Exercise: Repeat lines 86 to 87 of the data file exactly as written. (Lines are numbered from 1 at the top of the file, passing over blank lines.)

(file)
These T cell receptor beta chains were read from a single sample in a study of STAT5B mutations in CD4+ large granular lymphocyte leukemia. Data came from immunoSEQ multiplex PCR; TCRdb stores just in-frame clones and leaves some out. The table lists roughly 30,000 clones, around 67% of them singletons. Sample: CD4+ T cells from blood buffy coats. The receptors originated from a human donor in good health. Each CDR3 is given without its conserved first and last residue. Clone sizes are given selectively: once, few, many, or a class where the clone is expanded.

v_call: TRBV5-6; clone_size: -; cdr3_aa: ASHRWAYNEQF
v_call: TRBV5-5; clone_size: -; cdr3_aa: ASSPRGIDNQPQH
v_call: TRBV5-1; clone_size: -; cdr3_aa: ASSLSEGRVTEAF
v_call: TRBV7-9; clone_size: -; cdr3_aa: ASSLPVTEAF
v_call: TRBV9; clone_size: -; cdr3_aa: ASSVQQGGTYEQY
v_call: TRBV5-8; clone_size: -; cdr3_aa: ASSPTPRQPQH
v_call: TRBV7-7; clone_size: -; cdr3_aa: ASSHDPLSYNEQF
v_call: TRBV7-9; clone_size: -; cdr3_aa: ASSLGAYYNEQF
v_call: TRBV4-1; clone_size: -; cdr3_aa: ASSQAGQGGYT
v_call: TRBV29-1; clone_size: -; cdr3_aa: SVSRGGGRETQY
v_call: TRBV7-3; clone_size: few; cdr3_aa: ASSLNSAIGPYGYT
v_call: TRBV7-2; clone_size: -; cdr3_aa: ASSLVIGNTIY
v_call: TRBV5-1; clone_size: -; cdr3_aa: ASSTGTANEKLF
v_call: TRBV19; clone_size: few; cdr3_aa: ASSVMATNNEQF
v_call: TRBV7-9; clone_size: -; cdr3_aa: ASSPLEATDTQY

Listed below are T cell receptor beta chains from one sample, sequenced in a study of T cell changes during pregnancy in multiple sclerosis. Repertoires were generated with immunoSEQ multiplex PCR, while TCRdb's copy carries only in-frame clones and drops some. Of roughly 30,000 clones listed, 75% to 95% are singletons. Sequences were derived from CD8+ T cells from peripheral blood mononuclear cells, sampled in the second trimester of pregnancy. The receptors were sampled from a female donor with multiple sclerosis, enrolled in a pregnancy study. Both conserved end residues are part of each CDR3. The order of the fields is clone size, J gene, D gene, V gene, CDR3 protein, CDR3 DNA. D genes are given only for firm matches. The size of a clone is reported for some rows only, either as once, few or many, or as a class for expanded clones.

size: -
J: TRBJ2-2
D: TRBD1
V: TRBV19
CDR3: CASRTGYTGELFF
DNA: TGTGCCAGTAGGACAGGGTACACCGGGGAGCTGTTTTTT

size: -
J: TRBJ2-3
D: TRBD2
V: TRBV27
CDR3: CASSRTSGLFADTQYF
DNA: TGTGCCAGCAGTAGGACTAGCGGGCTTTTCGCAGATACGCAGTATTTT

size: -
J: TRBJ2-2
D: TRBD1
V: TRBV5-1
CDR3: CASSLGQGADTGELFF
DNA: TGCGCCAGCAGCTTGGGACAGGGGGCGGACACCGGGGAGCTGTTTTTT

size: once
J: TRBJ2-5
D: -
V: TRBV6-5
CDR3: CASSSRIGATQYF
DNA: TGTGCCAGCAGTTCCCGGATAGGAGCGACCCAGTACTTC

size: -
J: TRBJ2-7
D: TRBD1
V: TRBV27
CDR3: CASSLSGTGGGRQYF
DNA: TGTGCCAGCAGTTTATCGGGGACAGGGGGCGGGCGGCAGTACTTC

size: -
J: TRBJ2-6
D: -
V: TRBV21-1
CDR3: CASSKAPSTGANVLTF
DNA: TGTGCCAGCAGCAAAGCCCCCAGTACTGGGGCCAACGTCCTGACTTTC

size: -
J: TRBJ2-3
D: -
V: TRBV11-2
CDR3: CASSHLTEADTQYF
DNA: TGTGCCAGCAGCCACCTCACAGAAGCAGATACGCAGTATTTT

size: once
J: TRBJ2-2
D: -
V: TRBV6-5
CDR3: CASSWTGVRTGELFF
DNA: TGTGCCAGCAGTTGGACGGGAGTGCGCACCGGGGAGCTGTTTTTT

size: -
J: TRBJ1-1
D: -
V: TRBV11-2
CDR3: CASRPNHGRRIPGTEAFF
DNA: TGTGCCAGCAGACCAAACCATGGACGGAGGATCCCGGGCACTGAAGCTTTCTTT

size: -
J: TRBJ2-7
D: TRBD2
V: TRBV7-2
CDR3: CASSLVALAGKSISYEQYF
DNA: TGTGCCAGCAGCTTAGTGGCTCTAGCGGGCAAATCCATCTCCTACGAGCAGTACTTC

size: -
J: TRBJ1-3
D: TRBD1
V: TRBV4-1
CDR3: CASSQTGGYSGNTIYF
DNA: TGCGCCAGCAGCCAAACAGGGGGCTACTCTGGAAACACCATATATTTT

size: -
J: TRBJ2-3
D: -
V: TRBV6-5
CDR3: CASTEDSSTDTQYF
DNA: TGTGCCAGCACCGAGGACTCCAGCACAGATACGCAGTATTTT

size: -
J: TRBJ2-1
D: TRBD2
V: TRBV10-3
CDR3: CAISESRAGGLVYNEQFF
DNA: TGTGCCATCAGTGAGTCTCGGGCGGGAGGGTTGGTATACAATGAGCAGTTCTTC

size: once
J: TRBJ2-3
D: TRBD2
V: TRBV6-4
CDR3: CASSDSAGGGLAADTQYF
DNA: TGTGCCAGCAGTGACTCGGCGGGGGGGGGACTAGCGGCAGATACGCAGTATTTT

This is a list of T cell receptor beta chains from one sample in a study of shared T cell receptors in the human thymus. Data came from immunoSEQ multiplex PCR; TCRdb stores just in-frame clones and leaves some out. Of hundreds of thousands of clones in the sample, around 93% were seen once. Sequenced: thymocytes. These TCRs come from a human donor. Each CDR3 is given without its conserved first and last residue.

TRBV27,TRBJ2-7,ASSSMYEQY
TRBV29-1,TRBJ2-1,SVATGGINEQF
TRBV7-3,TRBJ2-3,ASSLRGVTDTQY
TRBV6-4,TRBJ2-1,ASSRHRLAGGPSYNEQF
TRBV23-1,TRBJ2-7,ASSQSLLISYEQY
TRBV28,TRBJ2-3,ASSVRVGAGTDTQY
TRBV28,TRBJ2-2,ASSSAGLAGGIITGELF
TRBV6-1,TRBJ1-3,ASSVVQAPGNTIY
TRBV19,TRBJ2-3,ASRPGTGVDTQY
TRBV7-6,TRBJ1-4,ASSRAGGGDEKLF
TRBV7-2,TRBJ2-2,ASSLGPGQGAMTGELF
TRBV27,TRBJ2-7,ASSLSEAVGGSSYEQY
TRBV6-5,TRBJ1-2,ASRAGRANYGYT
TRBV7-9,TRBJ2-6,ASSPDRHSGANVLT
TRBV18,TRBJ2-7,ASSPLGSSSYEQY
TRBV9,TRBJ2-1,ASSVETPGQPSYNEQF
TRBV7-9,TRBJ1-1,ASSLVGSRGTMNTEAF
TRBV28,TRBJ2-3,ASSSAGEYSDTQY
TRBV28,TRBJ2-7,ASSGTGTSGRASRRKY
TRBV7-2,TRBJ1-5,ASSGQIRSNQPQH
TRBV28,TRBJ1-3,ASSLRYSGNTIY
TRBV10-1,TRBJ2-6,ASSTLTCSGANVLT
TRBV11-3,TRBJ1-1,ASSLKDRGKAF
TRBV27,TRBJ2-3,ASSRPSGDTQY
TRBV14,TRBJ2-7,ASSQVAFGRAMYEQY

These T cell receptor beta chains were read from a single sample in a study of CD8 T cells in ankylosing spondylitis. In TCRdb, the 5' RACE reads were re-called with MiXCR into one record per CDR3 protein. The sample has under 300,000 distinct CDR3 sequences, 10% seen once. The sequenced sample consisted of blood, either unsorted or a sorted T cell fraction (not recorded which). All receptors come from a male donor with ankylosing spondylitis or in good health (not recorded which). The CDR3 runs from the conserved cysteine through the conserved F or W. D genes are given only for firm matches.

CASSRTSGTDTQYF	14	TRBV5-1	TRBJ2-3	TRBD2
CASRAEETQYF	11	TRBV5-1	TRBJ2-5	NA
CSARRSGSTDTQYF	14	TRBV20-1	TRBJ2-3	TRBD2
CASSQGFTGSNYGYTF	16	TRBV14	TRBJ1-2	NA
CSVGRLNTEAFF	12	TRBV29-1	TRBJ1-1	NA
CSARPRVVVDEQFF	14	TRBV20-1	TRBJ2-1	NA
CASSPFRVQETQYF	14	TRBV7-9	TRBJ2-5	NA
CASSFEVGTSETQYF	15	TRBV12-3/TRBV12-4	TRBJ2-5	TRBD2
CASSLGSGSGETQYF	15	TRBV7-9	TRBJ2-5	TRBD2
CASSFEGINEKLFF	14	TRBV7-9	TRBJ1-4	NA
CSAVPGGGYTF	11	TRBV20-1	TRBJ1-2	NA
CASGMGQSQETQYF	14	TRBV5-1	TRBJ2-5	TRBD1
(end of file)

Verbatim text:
D: -
V: TRBV6-5